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Seller Buy Down Options: What's New in Today's Home Industry?

Sheryl Landrum
LoanBiz Columnist

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Article Rating , 4 out of 5 based on 4 votes

With higher interest rates and a depreciating housing market, keeping the home industry moving is a challenge; however, one new trend is keeping both home buyers and home sellers happy: the seller buy-down option. What is it and what does it mean to you when selling or buying a new home?

The ABCs of a Home Sale Buy Down Option

Home sellers are finding mortgage loan interest rate buy-downs are just the ticket to entice prospective home buyers in today's slower housing market. Instead of lowering the price of their home, home sellers are offering to buy-down their buyer's home mortgage interest rate. This allows the seller to maintain their home's value while opening the door to many more potential home buyers.

The most popular buy down is the 2-1 buy down in which the buyer's mortgage interest rate is 2% below the negotiated rate the first year of the mortgage loan, 1% below the negotiated mortgage interest rate the 2nd year of the mortgage loan, and at the negotiated rate the third year of the mortgage loan and thereafter (if it is a 30 year fixed rate loan term). For example, let's take a 30 year fixed rate mortgage loan of $400,000 at 6.25%; using the 2-1 buy down your mortgage payment would be:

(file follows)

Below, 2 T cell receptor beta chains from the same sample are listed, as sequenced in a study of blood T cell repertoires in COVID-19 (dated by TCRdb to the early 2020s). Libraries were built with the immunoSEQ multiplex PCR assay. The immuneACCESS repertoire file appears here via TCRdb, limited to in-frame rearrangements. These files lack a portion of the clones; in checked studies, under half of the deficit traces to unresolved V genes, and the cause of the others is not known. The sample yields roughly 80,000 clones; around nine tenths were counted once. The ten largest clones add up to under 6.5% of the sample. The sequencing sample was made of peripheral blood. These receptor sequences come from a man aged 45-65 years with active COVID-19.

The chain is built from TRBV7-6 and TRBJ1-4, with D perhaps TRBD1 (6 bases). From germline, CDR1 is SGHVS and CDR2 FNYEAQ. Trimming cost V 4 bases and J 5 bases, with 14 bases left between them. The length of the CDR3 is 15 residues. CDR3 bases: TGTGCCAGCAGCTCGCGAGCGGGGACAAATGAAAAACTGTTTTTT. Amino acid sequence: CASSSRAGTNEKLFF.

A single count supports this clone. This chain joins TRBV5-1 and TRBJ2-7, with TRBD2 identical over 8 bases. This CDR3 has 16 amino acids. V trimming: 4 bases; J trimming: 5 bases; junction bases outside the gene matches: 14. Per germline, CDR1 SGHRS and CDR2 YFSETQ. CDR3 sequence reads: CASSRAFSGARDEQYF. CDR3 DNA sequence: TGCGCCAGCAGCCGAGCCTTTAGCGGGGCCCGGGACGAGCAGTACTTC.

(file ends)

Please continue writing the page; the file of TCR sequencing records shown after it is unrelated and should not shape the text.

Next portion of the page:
• 1st year @ 4.25% interest = $1,968 principle and interest
  • 2nd year @ 5.25% interest = $2,209 principle and interest
  • 3rd year @ 6.25% interest = $2,463 principle and interest
This buy down option would probably cost the seller $8,988. However, when you think of spending $8,988 in order to qualify, and attract, a lot more buyers to purchase your home instead of dropping its price by $10,000-$20,000, the seller buy down option is the best way to sell your home quickly and get the asking price you deserve.

About the Author
Sheryl Landrum is a Senior Loan Officer with First Capital Mortgage in San Diego and Prudential Realty in Bonsall, California.

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